NBA Playoffs: Why the Magic can win it all and frustrate Cavs fans at the same time

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Thumbnail image for Howard_game.jpgThe Orlando Magic finished with the second-best record of any team in the league. They are the reigning Eastern Conference Champions. Furthermore, the old cliches go that defense and dominant big men win championships. The Magic lead the league in defensive efficiency, and have easily the best big man in the league on their roster. For some reason, the Magic are still regarded as a “gimmicky” choice to take home the Maurice Podoloff trophy come finals time. Maybe it’s because the Magic have never won a title before. Maybe it’s because they take so many threes. Maybe it’s because their coach has a goofy mustache. I don’t know the reason why the Magic still don’t seem to be getting taken seriously as championship contenders, but I do know a bunch of good reasons the Magic can win it all this season. Without further ado:

1. Defense

Defense wins championships, and the Magic play defense as well as anybody. Stan Van Gundy has the league’s best defensive player, and he knows how to use him. Dwight Howard shuts down the paint (no team gives up fewer points in the paint than the Magic), and the rest of the players on the Magic are adept at showing hard on the perimeter and funneling opposing players towards Howard. With Mickael Pietrus and Matt Barnes functioning as perimeter stoppers and shutting down opposing wings, the Magic managed to lead the entire league in defensive efficiency this season.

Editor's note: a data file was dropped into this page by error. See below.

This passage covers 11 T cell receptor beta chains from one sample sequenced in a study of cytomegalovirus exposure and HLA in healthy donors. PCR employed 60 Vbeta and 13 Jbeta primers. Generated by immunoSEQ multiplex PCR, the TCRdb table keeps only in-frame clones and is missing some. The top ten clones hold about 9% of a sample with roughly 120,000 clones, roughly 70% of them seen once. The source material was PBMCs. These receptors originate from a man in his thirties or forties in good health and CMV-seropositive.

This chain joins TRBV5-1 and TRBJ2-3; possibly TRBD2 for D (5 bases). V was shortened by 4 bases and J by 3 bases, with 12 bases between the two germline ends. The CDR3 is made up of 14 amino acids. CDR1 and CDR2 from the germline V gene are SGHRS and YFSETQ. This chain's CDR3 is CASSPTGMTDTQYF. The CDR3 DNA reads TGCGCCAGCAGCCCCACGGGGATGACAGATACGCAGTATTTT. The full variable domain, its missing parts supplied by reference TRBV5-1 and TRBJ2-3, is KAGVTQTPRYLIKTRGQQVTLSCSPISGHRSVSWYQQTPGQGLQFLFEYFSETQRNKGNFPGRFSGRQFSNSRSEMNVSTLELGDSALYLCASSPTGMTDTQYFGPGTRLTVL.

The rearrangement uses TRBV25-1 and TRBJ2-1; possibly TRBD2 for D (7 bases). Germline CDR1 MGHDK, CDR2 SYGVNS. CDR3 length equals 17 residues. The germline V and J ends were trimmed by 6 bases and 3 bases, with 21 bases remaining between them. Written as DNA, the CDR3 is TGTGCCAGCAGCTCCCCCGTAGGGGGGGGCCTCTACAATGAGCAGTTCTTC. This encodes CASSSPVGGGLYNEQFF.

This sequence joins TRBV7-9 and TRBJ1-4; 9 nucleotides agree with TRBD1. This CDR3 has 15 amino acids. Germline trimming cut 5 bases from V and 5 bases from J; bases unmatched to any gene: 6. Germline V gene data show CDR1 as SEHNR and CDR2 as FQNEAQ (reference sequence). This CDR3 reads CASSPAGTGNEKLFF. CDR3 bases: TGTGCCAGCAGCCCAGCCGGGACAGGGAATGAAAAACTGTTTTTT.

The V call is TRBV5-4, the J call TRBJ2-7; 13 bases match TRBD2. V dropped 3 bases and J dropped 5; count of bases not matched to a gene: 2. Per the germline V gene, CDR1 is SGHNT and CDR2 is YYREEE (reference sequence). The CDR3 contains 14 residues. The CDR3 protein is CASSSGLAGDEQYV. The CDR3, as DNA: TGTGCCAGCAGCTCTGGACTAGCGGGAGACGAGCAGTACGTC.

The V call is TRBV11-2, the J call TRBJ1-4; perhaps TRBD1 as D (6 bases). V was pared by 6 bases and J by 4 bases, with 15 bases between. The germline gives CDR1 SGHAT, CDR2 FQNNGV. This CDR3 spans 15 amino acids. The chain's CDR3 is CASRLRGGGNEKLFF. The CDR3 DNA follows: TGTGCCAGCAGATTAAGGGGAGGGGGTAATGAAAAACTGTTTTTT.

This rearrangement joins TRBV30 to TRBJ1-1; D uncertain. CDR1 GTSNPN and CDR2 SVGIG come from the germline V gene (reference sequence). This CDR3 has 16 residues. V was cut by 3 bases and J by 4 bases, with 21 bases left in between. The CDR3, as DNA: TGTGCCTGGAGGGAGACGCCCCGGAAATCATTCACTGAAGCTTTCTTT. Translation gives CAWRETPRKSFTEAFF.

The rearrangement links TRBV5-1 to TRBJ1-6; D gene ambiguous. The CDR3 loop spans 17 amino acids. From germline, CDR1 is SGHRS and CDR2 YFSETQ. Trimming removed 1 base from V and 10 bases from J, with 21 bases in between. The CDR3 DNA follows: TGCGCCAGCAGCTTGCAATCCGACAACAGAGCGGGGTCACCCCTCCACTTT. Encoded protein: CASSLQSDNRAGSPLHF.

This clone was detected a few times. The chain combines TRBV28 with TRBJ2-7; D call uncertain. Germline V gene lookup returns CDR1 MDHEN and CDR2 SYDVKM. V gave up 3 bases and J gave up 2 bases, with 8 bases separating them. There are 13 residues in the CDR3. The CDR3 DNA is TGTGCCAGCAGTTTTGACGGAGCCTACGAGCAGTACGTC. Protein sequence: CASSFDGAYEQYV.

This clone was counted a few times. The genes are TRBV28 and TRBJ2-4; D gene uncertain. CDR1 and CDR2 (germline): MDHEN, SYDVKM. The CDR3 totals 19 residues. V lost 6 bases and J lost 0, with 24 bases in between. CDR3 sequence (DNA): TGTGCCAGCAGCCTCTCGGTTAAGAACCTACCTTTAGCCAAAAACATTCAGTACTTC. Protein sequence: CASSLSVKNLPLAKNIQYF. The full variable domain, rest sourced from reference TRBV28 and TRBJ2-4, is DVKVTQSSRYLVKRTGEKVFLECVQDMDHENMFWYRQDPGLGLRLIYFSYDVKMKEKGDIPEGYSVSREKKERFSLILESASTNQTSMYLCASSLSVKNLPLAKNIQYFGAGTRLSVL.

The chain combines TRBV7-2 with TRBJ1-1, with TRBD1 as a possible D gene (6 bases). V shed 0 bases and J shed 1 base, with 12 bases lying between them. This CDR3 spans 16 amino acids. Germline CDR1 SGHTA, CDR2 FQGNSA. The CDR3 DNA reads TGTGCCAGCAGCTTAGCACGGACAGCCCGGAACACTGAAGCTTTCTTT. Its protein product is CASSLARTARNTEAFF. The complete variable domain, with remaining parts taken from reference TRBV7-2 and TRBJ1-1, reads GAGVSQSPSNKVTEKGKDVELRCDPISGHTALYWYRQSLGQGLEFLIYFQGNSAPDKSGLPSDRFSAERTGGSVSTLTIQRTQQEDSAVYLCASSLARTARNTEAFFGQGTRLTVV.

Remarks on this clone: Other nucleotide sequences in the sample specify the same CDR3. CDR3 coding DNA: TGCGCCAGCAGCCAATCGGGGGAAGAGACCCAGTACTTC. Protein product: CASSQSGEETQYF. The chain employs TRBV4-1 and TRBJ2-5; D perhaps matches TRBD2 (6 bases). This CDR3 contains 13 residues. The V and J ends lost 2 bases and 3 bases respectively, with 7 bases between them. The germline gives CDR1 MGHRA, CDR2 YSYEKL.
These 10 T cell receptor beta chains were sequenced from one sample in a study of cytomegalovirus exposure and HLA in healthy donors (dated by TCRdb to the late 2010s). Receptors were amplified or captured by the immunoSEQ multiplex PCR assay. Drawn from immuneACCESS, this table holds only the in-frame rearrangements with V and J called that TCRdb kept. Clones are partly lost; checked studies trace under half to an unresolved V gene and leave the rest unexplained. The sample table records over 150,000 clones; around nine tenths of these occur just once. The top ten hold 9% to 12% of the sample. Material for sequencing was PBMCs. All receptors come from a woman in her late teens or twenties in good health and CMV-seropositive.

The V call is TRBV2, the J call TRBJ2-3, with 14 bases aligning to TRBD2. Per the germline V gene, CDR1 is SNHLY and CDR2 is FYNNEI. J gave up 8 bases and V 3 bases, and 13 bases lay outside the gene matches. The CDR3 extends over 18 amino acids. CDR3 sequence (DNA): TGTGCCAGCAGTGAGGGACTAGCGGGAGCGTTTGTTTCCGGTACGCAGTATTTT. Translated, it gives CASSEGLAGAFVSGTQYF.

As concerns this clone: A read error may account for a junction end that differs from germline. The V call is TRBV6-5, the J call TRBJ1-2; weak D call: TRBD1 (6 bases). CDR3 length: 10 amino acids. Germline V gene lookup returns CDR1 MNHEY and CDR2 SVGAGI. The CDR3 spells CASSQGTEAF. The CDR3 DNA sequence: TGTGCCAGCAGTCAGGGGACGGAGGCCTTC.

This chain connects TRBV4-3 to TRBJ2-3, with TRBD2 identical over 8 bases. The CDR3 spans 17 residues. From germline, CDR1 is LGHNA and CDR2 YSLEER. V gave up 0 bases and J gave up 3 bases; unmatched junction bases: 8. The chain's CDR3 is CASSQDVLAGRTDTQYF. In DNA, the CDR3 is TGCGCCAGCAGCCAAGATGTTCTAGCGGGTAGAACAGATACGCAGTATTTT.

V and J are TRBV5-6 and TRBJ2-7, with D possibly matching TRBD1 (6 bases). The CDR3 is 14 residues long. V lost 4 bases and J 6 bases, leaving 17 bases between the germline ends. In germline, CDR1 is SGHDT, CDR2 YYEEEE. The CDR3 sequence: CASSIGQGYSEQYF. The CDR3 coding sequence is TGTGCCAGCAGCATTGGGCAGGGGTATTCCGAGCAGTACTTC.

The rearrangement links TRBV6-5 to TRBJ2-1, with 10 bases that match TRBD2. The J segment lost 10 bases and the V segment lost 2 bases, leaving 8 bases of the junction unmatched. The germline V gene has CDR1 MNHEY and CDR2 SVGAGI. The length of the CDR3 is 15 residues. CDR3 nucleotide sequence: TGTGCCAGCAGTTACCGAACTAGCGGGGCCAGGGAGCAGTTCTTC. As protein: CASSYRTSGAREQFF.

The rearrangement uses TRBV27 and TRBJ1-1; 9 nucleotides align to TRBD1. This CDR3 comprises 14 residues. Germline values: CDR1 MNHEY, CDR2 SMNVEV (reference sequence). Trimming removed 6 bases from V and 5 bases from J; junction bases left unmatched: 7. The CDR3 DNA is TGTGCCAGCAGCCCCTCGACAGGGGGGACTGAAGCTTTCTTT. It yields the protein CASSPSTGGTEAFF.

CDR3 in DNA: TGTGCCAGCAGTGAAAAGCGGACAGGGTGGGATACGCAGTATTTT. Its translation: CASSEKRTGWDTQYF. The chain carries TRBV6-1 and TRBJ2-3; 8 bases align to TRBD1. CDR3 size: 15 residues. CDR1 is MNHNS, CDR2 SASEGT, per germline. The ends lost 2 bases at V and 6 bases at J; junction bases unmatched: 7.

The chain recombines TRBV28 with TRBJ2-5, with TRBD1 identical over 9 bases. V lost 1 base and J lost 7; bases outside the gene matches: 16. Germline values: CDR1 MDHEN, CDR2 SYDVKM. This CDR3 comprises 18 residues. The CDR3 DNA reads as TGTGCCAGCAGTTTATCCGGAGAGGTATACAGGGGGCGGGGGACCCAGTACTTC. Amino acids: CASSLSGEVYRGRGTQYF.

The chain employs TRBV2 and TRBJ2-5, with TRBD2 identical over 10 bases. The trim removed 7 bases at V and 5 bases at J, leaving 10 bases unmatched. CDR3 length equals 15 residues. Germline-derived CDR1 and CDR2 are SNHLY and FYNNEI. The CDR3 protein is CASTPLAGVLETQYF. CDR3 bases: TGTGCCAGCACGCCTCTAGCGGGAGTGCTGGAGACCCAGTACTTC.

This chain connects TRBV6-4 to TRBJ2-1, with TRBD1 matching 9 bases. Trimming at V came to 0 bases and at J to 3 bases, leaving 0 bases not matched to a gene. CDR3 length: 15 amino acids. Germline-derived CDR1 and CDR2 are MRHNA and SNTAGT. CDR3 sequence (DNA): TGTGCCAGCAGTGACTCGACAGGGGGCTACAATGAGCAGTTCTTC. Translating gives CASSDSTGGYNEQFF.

2. Dwight Howard

Yes, he’s not quite a dominant one-on-one scorer with his back to the basket. Yes, his free throw shooting is still a serious issue. In spite of all that, Dwight Howard is still easily the best big man in the league. He’s capable of overpowering almost any center that tries to guard him one-on-one with his combination of strength and speed, and he’s improved his low-post game this season. If Howard is making his hook shots on a given night, it’s game over. No low-post player commands more double-teams. Howard is completely unstoppable when he catches the ball around the basket in dunking range, forcing teams to sag on the pick-and-roll and free up the Magic’s perimeter players. Pundits will focus on what Howard isn’t, but opponents will focus on what Howard is — and be completely terrified.